The Mayor of London called on outer London to engage with the OLC now in order to help the preparation of his London Plan, at the same time distancing himself from concentrating solely on development of 'superhubs'.
Speaking at a conference, and in response to a question from Melissa Clarke of LB Brent, Boris Johnson made it clear that no selection of 'superhubs' has been made – Brent Cross has not been chosen over Wembley, he confirmed.
Indeed, he, and other GLA and OLC (Outer London Commission) speakers at the Outer London Summit worked to distance themselves from the superhub concept, prefering to use 'growth hub' as a descriptor for something which is more than a metropolitan centre.
"There has been no choosing of superhubs. Now is the time for Brent to engage with the OLC", Boris told Melissa. "We need to have ways of promoting successful growth hubs without discriminating against (development in) other centres", he went on.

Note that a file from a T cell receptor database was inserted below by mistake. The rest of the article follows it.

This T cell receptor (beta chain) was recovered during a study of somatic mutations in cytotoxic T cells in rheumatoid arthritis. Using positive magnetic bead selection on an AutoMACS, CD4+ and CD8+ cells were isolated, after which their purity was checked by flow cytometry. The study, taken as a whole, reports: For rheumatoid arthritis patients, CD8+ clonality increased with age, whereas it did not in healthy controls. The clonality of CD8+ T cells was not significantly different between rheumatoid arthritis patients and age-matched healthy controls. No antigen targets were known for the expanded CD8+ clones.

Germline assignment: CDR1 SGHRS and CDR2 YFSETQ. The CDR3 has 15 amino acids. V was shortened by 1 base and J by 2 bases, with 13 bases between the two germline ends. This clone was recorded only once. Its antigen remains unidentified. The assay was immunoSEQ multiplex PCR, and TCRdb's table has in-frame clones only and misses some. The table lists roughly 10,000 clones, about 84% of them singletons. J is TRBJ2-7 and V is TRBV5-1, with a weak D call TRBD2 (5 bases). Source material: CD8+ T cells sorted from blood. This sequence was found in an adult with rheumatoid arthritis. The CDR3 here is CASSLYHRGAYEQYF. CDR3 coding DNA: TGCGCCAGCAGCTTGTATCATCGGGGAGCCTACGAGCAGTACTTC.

McKee said the OLC accepted that focussing just on the superhub idea was unacceptable to Outer London, and that plans to develop London's many town centres to ensure their continued success were an essential part of any long term future for the whole city.
"We need to focus on a constellation of centres, hubs and corridors characterised by heterogeneity, not just on growth hubs", said McKee. He went on to make clear that his thinking is not restricted to town centres either – "Park Royal is a hub" he said.
This concept of a spread of different 'stars' in a constellation is likely to drive the OLC's report, due in July, which will provide the base material for the Mayor's London Plan, due to go into consultation in the autumn.
It will be a welcome relief to many in West London who had raised concerns over concentrating solely on superhubs, a move which was felt likely to destroy the successful polycentricity that serves the sub-region so well.